The President’s State of the Union Addresses are rarely focused. They are written by numerous speechwriters and put through many drafts, each reflecting the urgings by interested parties to have their issues mentioned. Often, this makes the speech sound like a grab bag of lists.
But once up on the teleprompter before a joint session of Congress and a thousand reporters and commentators, the speech becomes a signaling presentation by what the President says, how the President says it and what the President does not say.
While trying to resist the temptation to project what I or my colleagues would have included, it is remarkable to note how contradictory or inconsistent a number of President Obama’s points were.
For example, while touting the increased production of oil and gas (he did note the fast rise of solar/wind energy), he later provided gravity to the perils of climate change. Taken together, they do not mix well for the formation of a national energy conversion policy to renewables and efficiency so as to slow climate change’s planetary devastation.
Mr. Obama spoke of cherishing civil liberties. But he did not mention support of any amendments to the so-called Patriot Act, up for Congressional renewal this June, which would delete atrocious anti-civil liberties provisions, from search and seizure notification delays to snooping into sensitive personal, medical and financial information, or even people’s library usage. Nor did he declare, while saying he was increasing transparency, that the Senate Intelligence Committee’s 6700 page already redacted backup report on the CIA’s use of torture could be publically released from his administration’s grip.
When he said that “we still need laws that strengthen rather than weaken unions, and give American workers a voice,” it would have been more persuasive had he told us that he meant revising the notorious anti-union Taft-Hartley Act. Then he contradicts his concern for workers by urging passage of the job-exporting Trans-Pacific Trade Agreement (TPTA) and not filling his 2008 promise to revise NAFTA and the World Trade Organization Treaty that have resulted in the loss of large numbers of jobs along with labor, consumer and environmental rights. (See globaltradewatch.org.)
To make matters worse, he wants Congress to adopt a “fast-track” procedure for passage of the TPTA, which does not allow amendments and requires limited debate. How does that give workers a voice?
Catching up with what Western Europe has been doing for 60 years, President Obama strongly urged more available and affordable childcare, paid sick leave and paid maternity leave. He also demanded higher capital gains and dividend taxes on the super-rich. So far so good.
Every year, the Republicans, who hypocritically want lower deficits while at the same time raising military spending and corporate welfare, somehow think that shackling the Treasury Department’s tax collections are not increasing deficits. But the President didn’t stick up for the IRS, whose budget is being annually slashed so that it cannot collect more of the $300 billion in yearly evaded taxes.
President Obama wants to increase repair and expansion of public works (called infrastructure), but he didn’t connect this initiative to a crackdown on corporate defrauding of the government, such as on Medicare, Medicaid and defense contracts. This could be big money savings to pay for infrastructure needs and become a “law and order” drive against corporate crime—having Left-Right support in our own country.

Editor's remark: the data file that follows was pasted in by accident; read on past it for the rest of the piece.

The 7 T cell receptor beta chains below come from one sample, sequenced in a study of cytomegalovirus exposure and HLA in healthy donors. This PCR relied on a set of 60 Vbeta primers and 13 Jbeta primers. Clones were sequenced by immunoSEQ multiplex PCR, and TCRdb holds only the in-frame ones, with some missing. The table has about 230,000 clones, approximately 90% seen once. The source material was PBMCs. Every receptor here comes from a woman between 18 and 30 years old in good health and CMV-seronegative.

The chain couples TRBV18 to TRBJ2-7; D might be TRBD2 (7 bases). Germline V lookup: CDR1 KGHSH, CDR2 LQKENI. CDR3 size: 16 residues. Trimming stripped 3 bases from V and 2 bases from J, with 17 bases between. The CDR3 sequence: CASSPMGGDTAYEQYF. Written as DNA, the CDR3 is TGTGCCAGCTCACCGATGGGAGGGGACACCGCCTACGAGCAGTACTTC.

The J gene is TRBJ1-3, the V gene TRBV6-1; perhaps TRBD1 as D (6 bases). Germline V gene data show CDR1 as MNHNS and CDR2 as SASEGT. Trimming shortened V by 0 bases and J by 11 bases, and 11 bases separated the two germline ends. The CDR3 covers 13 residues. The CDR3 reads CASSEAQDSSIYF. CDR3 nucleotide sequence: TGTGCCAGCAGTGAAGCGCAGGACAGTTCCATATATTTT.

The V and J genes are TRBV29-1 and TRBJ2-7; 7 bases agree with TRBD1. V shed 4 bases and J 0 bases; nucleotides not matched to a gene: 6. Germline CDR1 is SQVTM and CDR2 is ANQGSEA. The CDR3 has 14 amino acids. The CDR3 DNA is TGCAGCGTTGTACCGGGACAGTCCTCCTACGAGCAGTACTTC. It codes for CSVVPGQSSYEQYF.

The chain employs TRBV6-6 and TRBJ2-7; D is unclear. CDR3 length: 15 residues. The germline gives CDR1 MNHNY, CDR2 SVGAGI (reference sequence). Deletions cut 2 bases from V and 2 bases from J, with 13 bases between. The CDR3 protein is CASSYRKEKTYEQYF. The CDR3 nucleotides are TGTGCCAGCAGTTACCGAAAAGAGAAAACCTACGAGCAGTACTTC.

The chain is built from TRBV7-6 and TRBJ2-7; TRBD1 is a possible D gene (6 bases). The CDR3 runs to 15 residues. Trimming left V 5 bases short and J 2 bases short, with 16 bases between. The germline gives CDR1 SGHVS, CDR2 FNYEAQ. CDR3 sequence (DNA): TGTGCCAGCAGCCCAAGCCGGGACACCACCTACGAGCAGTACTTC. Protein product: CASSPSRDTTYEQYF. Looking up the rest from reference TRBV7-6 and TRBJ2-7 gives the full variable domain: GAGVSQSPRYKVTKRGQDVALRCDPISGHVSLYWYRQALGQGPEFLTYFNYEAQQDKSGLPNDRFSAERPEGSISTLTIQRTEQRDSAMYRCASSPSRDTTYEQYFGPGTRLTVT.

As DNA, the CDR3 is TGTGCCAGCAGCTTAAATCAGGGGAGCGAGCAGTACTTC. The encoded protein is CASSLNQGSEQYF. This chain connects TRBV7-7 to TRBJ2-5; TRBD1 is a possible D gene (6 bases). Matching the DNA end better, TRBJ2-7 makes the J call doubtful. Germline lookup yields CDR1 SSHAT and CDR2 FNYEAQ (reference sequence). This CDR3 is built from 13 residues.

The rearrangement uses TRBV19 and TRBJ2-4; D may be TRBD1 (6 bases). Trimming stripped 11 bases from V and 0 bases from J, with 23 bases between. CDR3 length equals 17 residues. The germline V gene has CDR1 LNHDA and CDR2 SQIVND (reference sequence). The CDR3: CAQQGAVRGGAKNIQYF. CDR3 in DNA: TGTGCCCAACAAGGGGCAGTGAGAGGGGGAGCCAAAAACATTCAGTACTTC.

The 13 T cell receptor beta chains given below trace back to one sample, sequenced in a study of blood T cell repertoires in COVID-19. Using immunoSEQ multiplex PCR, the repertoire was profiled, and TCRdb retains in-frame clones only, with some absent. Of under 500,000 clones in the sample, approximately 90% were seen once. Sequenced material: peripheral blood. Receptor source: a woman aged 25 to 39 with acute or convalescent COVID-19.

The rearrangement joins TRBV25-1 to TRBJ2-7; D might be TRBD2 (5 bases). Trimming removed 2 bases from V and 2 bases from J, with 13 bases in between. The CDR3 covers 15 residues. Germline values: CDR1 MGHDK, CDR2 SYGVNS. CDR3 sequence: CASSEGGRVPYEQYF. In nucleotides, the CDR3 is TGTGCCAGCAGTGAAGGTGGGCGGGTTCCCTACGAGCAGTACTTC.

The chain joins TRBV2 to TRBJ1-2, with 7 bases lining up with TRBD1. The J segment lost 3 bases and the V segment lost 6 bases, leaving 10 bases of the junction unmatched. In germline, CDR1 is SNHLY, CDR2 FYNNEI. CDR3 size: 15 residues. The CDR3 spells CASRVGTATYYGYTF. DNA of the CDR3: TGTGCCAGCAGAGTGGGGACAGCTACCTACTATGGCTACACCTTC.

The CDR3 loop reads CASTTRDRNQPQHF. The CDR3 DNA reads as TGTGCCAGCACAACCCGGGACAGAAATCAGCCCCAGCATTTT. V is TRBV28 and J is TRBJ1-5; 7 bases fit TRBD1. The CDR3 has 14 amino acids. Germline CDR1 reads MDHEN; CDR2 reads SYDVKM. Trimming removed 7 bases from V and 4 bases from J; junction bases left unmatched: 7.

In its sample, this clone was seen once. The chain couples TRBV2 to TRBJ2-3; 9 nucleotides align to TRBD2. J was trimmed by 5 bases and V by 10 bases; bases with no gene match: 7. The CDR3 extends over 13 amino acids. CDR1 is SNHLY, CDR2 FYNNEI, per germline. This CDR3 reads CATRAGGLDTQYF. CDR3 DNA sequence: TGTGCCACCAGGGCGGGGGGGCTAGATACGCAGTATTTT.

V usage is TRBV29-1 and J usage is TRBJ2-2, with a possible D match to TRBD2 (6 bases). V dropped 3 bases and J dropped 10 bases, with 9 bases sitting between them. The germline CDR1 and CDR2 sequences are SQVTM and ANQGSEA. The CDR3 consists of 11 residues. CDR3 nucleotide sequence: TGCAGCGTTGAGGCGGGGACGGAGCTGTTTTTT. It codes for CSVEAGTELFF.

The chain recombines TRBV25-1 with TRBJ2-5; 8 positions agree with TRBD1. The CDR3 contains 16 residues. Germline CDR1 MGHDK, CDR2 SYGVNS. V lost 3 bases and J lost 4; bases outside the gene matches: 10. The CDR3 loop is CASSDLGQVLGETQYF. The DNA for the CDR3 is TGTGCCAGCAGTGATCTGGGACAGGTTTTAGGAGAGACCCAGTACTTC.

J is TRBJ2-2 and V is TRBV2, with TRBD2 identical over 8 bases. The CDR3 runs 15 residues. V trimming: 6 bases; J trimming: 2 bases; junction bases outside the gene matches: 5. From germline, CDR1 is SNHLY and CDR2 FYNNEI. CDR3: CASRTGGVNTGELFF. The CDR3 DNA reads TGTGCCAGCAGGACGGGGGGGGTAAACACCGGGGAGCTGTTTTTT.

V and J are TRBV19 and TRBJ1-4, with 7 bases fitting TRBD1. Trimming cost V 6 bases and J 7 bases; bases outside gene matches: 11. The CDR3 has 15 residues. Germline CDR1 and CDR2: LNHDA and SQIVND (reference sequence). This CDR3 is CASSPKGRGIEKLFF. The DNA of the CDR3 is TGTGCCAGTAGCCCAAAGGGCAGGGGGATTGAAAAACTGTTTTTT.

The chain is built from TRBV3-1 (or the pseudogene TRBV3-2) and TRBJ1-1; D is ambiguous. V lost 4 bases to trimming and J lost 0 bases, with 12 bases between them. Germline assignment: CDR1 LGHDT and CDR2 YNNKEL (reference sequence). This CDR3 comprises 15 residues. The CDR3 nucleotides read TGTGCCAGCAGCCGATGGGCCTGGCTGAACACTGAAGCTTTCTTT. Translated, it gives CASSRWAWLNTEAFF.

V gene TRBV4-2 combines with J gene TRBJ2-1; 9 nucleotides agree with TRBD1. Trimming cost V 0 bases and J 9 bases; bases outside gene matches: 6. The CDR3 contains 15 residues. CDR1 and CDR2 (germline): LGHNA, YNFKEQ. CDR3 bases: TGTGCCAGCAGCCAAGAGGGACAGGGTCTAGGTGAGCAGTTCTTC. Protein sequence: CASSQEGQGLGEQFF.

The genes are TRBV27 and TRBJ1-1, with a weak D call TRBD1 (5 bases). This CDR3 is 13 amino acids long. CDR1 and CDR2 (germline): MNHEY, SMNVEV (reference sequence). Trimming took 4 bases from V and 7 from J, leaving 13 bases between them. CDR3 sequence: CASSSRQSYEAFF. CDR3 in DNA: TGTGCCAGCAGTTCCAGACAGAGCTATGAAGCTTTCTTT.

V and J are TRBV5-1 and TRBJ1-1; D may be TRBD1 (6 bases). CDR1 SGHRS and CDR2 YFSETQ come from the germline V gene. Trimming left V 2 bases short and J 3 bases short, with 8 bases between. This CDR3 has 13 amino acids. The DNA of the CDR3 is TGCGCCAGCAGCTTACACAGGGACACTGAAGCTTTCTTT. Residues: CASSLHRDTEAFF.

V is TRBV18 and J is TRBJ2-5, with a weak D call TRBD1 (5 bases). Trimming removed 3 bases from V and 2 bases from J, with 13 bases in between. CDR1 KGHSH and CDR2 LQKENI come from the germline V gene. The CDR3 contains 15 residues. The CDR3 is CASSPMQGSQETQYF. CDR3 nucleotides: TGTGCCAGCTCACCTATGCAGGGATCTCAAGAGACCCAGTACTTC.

Over five hundred billion dollars are spent annually through federal government contracting of goods and services with corporations. Putting the full text of these contracts online and requiring, at last, annual auditing of the Pentagon’s $800 billion military budget (including the wars in Iraq, Afghanistan, Pakistan, and elsewhere) would squeeze out a lot of waste, fraud, and useless expenditures.
In 2006, then Senator Obama and arch-Republican Senator Coburn co-sponsored a bill that became law to place summary information about government contracts online. This has strong Left-Right support in Congress but it has needed a White House jumpstart to make sure the full text of those contracts is put online. It is inexplicable that such open fiscal accountability was ignored in his address, but then he has rarely mentioned this consequential reform since his inauguration in 2009.
When he came to the section of his speech that argued for raising the minimum wage, the President specifically taunted Republicans by saying “if you truly believe you could work full time and support a family on less than $15,000 a year, go try it. If not, vote to give millions of the hardest-working people in America a raise.” It would have been more effective were he to have said specifically what higher minimum wage per hour he wanted.
With Obama, as with Clinton, one rarely gets the feeling that he means what he says when speaking for progressive programs, such as zero tuition for community college students and other measures. Follow-through, a laser focus, and the building of coalitions are required for these proposals if they are to be seen as priorities rather than merely feel-good rhetoric.
The President does have opportunities for Left-Right convergence, drawing on existing public opinion and rank and file members of Congress, to move legislation that will benefit the public.
But in his “last hurrah” over the next two years, he’s got to be a hands-on President working the Congress and barnstorming the country on these overdue changes, instead of adding to his over 425 fundraisers that so drained his attention and political freedom during the last six years.
Ralph Nader’s latest book is: Unstoppable: the Emerging Left-Right Alliance to Dismantle the Corporate State.